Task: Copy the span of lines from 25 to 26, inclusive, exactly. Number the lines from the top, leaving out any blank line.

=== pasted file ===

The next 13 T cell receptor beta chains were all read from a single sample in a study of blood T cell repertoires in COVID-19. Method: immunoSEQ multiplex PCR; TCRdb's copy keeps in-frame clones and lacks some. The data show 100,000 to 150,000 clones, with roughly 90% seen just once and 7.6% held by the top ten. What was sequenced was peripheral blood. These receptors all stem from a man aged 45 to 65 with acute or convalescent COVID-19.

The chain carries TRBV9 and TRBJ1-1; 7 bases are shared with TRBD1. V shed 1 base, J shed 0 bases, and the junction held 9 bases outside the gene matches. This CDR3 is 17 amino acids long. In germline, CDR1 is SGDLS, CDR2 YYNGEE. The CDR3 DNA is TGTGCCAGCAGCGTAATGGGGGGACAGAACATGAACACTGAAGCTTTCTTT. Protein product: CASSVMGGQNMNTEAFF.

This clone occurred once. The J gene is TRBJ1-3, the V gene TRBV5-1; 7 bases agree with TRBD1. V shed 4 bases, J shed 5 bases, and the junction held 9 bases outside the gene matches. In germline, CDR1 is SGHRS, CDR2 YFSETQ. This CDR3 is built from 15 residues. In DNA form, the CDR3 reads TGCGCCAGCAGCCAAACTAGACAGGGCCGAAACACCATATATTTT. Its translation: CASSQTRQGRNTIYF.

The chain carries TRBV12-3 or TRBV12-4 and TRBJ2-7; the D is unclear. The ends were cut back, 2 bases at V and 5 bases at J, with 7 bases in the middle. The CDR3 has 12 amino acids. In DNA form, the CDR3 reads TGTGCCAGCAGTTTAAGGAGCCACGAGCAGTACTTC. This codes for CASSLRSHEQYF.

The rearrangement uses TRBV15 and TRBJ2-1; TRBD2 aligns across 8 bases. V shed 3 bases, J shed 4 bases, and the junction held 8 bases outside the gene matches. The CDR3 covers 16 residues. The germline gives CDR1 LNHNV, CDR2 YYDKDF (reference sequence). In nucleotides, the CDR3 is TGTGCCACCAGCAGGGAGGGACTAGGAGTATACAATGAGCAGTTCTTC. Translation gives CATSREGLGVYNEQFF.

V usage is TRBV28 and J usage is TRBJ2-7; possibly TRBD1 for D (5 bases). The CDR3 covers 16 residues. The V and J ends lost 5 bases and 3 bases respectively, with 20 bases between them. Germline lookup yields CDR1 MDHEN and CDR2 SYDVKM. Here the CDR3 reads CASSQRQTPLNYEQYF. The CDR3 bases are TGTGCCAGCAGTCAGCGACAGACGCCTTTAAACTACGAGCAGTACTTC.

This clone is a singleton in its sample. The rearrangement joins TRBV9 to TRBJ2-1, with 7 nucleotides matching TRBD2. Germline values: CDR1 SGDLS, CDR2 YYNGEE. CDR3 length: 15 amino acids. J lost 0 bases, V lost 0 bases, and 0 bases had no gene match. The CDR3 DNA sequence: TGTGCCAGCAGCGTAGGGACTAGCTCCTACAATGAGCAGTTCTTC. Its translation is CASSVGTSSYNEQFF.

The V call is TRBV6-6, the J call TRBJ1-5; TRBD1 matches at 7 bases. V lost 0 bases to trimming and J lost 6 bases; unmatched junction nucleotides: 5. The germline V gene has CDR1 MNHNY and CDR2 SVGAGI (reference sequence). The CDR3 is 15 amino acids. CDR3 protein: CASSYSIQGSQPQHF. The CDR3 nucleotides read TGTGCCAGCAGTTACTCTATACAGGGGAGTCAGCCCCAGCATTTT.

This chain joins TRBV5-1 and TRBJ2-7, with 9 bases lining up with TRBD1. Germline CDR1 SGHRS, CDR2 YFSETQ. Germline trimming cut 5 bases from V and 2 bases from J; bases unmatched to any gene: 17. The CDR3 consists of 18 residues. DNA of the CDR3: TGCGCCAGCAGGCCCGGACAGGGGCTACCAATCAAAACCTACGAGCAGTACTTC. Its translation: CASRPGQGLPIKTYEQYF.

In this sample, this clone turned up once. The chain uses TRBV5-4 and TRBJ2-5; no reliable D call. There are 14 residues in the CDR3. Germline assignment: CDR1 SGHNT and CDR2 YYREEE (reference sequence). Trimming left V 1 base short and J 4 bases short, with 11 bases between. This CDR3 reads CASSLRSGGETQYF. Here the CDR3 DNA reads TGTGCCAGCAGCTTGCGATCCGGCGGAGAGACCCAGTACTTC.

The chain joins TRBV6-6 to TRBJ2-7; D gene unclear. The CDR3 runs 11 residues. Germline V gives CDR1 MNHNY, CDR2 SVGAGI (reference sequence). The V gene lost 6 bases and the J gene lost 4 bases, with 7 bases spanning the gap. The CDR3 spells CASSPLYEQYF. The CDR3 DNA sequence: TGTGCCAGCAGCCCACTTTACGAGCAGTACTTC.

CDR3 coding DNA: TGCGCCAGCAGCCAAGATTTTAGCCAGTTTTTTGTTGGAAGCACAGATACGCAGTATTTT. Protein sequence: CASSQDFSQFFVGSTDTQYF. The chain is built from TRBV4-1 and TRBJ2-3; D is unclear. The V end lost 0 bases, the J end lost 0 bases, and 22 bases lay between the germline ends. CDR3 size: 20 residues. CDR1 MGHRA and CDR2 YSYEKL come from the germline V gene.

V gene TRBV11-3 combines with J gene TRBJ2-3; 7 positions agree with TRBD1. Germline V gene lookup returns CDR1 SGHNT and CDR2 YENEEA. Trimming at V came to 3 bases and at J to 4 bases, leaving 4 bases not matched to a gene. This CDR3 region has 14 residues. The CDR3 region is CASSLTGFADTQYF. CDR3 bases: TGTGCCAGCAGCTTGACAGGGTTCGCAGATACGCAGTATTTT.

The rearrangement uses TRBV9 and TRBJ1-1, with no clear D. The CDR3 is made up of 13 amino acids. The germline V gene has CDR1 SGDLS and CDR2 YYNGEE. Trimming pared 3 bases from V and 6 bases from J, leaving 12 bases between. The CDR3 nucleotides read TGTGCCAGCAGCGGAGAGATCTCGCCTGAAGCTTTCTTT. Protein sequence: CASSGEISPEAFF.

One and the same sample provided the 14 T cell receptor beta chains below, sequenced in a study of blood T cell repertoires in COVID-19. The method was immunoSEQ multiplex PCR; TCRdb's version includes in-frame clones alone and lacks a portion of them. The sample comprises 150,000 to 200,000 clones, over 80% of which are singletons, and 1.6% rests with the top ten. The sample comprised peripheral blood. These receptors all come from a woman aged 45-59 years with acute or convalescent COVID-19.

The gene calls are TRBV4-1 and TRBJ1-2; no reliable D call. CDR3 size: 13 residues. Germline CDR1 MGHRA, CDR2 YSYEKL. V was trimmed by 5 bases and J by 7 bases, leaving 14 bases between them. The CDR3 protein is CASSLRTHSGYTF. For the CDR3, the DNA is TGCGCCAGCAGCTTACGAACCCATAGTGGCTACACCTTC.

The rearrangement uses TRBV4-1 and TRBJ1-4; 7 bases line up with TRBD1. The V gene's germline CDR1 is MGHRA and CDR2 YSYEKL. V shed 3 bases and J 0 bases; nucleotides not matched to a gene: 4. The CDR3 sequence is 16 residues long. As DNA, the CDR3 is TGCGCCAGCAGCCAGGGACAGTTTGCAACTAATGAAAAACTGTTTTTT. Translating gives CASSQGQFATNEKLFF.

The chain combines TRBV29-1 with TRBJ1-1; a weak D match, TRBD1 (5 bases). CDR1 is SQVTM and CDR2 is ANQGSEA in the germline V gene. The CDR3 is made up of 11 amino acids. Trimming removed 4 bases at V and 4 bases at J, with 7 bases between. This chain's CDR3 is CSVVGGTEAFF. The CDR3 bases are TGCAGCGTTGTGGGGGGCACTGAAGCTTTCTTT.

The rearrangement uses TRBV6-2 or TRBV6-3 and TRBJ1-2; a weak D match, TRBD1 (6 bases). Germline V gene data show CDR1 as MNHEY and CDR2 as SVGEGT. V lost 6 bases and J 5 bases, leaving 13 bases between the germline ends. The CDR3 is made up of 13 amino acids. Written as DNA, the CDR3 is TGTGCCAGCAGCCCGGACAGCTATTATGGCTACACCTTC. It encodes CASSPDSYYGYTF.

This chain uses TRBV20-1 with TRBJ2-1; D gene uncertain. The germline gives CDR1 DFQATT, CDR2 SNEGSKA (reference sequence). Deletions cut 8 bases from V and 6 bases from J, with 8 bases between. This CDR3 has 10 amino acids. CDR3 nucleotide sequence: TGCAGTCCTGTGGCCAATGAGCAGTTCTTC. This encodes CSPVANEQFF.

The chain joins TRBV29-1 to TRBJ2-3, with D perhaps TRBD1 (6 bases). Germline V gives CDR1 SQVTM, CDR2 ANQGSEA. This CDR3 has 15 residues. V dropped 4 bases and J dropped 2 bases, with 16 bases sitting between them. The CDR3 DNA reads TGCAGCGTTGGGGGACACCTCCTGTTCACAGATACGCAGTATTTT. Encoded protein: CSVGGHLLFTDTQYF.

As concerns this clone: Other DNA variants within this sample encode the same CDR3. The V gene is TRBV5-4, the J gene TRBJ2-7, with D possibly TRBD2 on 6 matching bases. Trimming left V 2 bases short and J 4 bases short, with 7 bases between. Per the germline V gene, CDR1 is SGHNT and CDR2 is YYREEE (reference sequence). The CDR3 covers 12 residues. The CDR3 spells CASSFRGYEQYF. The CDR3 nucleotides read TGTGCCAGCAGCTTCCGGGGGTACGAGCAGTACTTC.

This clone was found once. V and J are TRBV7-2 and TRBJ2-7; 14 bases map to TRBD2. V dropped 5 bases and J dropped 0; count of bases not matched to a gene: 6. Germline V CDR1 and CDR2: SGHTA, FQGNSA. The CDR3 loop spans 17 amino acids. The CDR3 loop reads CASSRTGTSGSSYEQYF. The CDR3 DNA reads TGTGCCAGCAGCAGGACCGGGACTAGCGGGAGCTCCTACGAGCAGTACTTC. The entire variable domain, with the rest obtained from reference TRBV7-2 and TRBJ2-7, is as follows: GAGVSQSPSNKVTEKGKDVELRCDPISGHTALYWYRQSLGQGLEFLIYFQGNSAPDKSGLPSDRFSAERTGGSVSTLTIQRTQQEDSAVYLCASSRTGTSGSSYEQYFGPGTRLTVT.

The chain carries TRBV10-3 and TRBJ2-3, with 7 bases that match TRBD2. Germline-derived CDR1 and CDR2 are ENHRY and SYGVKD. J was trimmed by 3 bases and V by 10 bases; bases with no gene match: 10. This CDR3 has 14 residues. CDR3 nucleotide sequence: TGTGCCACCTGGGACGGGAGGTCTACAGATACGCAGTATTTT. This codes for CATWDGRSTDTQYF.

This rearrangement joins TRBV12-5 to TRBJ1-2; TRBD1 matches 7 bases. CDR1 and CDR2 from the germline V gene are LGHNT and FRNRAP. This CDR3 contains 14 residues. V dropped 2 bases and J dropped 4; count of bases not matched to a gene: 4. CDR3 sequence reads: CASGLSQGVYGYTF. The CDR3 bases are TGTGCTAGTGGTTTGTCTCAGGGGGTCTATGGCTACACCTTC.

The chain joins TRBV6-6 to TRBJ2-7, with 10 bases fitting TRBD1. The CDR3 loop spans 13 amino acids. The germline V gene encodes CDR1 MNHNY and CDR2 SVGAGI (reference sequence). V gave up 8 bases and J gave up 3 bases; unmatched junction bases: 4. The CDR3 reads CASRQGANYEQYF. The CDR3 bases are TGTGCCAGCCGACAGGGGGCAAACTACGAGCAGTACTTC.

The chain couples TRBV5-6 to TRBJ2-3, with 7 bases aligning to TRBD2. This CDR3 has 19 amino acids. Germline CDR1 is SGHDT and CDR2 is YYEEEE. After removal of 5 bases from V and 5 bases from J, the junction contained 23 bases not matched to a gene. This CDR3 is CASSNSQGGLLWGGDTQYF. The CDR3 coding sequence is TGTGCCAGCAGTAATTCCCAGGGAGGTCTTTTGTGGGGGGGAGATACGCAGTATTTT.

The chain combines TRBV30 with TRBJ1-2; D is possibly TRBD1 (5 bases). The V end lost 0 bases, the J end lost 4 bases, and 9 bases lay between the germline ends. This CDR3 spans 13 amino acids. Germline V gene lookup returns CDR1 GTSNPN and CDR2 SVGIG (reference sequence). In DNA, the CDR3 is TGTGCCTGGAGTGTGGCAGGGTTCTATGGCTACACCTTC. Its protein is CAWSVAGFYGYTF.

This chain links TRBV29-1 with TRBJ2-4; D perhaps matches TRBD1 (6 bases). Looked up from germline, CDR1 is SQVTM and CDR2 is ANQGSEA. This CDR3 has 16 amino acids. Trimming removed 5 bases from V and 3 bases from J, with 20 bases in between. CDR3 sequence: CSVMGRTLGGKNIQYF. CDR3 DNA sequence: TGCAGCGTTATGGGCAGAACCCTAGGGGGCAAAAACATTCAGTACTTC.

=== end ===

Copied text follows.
This rearrangement joins TRBV12-5 to TRBJ1-2; TRBD1 matches 7 bases. CDR1 and CDR2 from the germline V gene are LGHNT and FRNRAP. This CDR3 contains 14 residues. V dropped 2 bases and J dropped 4; count of bases not matched to a gene: 4. CDR3 sequence reads: CASGLSQGVYGYTF. The CDR3 bases are TGTGCTAGTGGTTTGTCTCAGGGGGTCTATGGCTACACCTTC.

The chain joins TRBV6-6 to TRBJ2-7, with 10 bases fitting TRBD1. The CDR3 loop spans 13 amino acids. The germline V gene encodes CDR1 MNHNY and CDR2 SVGAGI (reference sequence). V gave up 8 bases and J gave up 3 bases; unmatched junction bases: 4. The CDR3 reads CASRQGANYEQYF. The CDR3 bases are TGTGCCAGCCGACAGGGGGCAAACTACGAGCAGTACTTC.